Wandering Tattler

Heteroscelus incanus
Wandering tattler

The tattler is slate-gray in color with greenish-yellow legs. They are easily recognized because they stand near water and bob their tails up and down. The long black bill is distinctive, nosing in the sand for food. During the winter, they have dark gray feathers on their backs and light gray bellies. As April approaches, these shorebirds begin to molt, shedding their old feathers and replacing them with new ones. The summer or breeding plumage adds striking dark gray feathers that stripe the belly area. With new flight feathers, they begin their migration north.

Tattlers nest in habitats associated with dwarf shrub upland and montane tundra with adjacent water (ponds and rivers). The birds’ dull coloration camouflages them in these gravel habitats.  

They breed in Alaska and Canada from May through August. These shorebirds are monogamous, mating with only one bird that season. Nests are built with gravel, small pebbles, twigs and roots often near mountain streams and rivers. Like many shorebirds, these birds also lay a clutch of four eggs. Both parents will incubate the eggs for 3 weeks until they hatch and are then cared for by both parents until they fledge. The chicks leave the nest shortly after hatching.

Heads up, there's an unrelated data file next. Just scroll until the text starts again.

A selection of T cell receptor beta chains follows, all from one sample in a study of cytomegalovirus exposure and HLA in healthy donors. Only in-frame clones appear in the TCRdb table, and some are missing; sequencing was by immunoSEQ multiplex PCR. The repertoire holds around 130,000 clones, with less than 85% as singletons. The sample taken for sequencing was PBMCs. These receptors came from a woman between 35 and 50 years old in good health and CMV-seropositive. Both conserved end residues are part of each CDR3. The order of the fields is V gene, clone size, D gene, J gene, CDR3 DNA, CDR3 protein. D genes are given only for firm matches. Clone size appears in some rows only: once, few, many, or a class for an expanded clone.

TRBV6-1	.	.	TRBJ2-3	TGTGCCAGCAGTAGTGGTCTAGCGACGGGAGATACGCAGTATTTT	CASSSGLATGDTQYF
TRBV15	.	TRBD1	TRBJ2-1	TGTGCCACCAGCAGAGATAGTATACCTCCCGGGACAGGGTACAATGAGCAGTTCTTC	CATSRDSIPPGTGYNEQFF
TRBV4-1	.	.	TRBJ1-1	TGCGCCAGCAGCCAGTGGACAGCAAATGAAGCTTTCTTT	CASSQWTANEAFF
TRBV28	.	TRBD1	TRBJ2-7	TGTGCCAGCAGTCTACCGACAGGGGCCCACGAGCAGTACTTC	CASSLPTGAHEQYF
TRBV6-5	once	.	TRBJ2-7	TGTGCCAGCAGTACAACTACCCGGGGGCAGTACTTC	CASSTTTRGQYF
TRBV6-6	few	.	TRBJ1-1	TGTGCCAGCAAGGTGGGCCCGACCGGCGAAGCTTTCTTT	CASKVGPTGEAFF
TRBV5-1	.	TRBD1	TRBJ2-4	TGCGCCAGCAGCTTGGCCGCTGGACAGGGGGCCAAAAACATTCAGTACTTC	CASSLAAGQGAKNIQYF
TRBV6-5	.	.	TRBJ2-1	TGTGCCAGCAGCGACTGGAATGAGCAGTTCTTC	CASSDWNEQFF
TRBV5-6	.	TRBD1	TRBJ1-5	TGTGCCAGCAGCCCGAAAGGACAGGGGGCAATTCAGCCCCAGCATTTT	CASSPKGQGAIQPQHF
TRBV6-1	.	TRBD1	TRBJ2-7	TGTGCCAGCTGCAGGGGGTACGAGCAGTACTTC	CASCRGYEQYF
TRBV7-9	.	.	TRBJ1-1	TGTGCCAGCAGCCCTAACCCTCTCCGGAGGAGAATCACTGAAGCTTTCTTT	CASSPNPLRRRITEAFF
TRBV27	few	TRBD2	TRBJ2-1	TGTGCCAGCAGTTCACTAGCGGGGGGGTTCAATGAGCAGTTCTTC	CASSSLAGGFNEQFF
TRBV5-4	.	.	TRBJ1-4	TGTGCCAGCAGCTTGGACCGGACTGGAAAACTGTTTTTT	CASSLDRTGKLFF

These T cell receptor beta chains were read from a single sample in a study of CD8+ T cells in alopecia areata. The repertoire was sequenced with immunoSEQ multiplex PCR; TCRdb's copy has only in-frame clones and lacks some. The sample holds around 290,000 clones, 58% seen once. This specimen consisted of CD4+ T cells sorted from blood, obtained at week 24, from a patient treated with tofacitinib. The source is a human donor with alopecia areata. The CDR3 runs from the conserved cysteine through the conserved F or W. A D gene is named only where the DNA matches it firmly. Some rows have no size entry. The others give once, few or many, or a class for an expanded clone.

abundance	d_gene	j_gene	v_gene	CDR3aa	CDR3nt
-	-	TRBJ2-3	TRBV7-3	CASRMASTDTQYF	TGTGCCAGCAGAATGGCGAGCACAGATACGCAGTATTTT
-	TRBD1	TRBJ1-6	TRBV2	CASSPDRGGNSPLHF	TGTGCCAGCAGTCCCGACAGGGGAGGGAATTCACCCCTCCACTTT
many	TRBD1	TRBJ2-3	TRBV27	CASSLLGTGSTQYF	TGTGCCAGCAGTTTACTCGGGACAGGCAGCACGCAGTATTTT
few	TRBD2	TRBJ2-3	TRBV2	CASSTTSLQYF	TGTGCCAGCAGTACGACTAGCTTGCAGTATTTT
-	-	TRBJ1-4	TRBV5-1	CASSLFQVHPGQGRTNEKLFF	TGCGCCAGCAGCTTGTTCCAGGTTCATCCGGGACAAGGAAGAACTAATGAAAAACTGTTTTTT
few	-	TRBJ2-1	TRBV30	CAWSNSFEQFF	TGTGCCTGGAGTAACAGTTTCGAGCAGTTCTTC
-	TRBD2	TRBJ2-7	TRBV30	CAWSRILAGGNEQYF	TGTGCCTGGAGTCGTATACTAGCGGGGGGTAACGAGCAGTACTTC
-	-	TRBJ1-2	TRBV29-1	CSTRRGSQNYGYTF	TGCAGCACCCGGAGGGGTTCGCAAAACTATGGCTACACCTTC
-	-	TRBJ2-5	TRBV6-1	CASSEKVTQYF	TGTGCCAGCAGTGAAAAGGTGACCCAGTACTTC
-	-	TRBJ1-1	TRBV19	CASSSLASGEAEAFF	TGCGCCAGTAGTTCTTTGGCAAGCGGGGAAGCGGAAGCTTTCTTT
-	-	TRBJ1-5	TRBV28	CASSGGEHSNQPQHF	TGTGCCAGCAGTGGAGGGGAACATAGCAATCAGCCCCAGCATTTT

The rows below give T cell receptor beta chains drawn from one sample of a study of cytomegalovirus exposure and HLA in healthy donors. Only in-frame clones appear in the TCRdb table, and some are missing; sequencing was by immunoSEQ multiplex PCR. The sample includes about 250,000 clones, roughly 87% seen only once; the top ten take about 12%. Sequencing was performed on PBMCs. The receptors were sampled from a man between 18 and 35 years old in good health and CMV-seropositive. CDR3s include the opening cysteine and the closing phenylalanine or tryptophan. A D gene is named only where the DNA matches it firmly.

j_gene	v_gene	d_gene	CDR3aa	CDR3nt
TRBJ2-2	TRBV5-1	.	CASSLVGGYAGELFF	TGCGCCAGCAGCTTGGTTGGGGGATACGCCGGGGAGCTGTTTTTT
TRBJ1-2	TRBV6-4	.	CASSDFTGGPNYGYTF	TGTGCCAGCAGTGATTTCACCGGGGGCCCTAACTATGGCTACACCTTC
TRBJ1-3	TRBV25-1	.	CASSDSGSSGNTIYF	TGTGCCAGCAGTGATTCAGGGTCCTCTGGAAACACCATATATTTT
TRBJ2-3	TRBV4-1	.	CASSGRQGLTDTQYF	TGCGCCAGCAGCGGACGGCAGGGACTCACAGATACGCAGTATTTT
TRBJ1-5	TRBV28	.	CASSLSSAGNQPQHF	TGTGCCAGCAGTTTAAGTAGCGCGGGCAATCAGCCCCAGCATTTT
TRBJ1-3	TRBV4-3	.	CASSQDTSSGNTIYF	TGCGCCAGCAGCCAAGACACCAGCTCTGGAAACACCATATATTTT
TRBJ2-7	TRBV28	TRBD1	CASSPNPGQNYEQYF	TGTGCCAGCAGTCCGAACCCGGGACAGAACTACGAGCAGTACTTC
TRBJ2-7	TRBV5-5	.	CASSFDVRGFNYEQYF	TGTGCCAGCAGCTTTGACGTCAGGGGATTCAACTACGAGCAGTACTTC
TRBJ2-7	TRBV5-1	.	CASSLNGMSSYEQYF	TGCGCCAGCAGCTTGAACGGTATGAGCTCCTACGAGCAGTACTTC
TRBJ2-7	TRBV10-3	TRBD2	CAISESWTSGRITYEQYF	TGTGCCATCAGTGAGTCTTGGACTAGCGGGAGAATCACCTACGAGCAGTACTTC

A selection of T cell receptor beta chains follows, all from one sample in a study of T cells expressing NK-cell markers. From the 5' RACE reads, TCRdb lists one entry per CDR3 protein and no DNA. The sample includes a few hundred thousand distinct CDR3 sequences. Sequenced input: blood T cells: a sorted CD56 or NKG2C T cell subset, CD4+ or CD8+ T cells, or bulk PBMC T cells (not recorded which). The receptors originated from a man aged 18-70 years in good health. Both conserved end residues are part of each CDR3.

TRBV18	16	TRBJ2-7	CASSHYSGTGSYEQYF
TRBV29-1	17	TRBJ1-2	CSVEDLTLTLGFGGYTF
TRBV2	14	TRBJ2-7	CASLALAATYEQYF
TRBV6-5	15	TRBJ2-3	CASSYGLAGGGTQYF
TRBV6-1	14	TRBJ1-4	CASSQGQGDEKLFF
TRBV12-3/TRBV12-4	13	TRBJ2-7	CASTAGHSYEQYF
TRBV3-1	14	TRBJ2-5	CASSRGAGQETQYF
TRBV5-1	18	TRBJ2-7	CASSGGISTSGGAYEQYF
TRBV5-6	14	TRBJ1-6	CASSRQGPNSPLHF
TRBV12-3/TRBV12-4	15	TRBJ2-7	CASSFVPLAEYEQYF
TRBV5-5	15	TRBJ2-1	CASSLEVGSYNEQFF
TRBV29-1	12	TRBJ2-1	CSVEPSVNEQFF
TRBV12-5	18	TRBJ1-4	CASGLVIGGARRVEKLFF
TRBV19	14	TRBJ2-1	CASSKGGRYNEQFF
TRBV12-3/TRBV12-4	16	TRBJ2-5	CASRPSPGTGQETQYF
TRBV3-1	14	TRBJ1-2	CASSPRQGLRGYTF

Tatlers are solitary birds, even during breeding season but may occur in groups of two to three birds. If not seen, the birds vocalization in flight is distinguishable - a trill of four notes “ki-ree-ree-ree”. Birds will bob the posterior end frequently. 

Facts About Wandering Tattler

Feed mainly on invertebrates but will also consume small fish when available. 
Life Span
xx years
Length: 26-30 cm (10.2-11.8 in); wingspan: 50-55 cm (19.7-21.7 in)